By: Jennifer Saba
The Evening Post Publishing Co. has come up with one of the most unique (and brazen) names for a magazine: Garden & Gun. For the Charleston, S.C.-based newspaper company, known for the hometown Post and Courier and the Buenos Aires Herald, Garden & Gun represents its first stab at magazine-making. And if all goes well, plans are under way to launch more under its new division Evening Post Magazines. “We feel the future is in niche publications,” says Pierre Manigault, chairman of Evening Post Publishing (which has been in his family for three generations).
Niche indeed: The attention-grabbing title was first the name of a Charleston pub popular in the late 1970s. “It was an eclectic, eccentric, cutting-edge liberal bar for the South,” says Manigault.
However, the similarities between the magazine and the watering hole stop at the name. Based on some of the prototypes, Garden & Gun assumes more the feel of Town & Country than Mother Jones. The emphasis is on sports — the southern staples like duck and quail hunting, but also activities that don’t require a rifle, such as fly-fishing — and there are stories about architecture and natural habitats of the South.
Other newspapers have published local magazines for some time, but lately it seems to be a growing trend. The Boston Globe has launched Design New England: The Magazine for Splendid Homes and Gardens, a glossy mailed to 40,000 high-income individuals in the Boston area. The Detroit Newspaper Partnership created Third Street Magazines, with titles like Strut, Signature, and Home & Design. Freedom Orange County Information, a division of The Orange County (Calif.) Register, publishes Coast, Preferred Destinations, and several others.
Morris Communications has its own magazine division (and even a book division) that publishes Horsemen’s Yankee Pedlar, Boat Broker, and Fly Tyer. Jim Currow, Morris’ executive vice president of newspapers, says if the company owns a newspaper in a town, there’s an opportunity to expand: “If someone is going to do a magazine, it might as well be us.” If Morris comes across a magazine it likes, even if it’s already developed, it will snap it up, like Skirt!, another Charleston-based mag that targets female readers. Skirt! has proven so successful ? the 52-page February issue printed on newsprint is stuffed with ads for local retailers ? that Morris is expanding the concept to several other markets.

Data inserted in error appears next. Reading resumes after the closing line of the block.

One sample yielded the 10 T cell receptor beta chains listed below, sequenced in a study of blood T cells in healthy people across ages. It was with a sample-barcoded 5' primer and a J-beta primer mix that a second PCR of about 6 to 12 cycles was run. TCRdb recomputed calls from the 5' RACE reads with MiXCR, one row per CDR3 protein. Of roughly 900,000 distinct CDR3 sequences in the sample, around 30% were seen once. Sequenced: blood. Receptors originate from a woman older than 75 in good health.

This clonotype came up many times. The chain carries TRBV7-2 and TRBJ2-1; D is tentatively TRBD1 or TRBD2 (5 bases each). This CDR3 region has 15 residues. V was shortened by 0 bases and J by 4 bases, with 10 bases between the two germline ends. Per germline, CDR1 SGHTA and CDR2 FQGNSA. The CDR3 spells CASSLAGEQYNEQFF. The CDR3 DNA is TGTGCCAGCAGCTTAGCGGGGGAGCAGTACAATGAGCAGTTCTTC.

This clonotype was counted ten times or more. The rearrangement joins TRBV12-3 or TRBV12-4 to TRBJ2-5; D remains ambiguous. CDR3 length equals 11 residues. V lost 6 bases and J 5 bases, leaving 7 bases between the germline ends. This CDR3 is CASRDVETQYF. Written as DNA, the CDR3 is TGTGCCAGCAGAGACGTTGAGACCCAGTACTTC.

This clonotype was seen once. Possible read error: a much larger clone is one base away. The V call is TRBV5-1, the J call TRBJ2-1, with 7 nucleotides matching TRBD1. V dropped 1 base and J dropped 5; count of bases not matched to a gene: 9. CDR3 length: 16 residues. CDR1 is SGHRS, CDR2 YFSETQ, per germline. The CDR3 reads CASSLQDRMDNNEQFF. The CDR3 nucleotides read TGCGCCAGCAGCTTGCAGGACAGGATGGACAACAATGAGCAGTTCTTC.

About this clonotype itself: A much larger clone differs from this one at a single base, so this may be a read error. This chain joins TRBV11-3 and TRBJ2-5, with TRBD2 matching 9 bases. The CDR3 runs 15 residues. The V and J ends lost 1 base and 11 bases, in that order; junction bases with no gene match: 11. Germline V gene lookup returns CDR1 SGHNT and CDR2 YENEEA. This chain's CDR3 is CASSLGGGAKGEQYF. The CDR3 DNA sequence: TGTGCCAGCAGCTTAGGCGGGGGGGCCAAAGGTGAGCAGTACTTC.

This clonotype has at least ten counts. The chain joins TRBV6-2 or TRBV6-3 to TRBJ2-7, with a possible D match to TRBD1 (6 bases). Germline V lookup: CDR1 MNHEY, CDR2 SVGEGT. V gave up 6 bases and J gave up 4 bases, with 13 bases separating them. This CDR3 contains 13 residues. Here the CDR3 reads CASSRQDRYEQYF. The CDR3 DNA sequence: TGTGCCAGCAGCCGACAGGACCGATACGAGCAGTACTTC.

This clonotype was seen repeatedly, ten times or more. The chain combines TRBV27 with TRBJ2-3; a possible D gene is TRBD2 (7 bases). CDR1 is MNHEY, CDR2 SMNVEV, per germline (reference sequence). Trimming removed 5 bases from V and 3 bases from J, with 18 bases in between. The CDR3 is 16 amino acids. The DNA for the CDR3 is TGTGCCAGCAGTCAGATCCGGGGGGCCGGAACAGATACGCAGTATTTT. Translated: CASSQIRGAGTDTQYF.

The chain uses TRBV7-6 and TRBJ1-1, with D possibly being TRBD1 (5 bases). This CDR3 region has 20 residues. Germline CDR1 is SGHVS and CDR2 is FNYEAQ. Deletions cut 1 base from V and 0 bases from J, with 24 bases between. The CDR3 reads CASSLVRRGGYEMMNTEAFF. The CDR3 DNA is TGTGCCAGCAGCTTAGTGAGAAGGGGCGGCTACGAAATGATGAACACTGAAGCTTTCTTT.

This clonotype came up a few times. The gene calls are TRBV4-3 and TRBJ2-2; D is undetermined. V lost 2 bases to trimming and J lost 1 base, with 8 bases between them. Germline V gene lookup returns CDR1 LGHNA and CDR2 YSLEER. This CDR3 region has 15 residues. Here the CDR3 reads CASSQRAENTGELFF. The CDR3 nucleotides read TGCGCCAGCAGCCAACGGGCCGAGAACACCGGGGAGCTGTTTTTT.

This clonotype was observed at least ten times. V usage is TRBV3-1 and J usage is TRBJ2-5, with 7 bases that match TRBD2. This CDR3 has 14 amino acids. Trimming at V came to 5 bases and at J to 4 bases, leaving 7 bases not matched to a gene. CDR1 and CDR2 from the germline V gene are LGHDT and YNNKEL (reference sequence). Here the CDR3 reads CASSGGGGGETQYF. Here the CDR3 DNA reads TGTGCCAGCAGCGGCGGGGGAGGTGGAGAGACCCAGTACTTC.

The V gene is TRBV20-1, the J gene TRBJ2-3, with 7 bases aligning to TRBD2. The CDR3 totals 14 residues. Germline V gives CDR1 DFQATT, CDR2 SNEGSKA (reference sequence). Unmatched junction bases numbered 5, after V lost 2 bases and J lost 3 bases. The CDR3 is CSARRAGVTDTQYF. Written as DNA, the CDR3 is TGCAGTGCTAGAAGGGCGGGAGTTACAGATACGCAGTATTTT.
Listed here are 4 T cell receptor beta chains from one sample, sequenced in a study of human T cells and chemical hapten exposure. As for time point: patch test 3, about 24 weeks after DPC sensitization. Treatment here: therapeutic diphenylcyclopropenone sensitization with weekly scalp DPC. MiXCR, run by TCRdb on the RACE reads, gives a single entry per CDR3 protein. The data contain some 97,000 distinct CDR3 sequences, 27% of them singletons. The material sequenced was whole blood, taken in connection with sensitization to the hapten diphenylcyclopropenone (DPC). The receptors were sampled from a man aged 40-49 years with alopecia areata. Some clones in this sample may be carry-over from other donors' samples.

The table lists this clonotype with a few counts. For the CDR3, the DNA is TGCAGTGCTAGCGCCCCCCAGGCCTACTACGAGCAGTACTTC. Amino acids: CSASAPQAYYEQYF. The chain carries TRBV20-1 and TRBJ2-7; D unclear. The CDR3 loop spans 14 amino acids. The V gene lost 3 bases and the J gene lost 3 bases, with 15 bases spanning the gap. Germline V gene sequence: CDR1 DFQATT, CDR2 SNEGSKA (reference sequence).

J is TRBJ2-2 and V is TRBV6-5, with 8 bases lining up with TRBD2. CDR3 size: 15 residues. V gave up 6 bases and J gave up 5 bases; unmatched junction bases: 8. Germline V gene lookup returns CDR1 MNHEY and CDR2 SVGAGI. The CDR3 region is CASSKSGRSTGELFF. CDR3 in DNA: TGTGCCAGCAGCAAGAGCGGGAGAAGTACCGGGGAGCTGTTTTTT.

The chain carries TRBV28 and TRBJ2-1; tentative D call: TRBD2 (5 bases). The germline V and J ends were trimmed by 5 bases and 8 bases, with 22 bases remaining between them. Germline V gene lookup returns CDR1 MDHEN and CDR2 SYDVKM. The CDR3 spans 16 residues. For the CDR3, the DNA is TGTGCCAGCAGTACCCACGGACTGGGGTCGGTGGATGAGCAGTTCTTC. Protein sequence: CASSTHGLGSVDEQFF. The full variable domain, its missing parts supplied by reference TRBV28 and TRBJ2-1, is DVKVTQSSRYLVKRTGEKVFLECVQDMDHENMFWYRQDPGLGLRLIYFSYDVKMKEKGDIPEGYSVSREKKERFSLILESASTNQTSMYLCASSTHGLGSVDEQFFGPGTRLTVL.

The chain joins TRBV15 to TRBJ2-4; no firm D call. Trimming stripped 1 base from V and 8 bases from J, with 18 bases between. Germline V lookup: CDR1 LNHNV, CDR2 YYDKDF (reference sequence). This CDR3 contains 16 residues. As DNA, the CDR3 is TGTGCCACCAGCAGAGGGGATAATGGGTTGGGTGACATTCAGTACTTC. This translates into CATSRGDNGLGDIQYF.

For Garden & Gun, executives want to capture readers in their 30s and 40s. The first issue is set to launch in April with a controlled circulation of 150,000, as well as projected newsstand sales across the Southeast. Eventually, parts of the Northeast, including upscale ZIP codes in Manhattan, will be sought.
Manigault says the idea for such a magazine came by way of his friend, Editor John Wilson. It didn’t take form until Rebecca Darwin, a former publisher of the New Yorker, moved to Charleston and signed on as publisher of the project. “When I heard about Garden & Gun, I thought this was a great concept,” she says.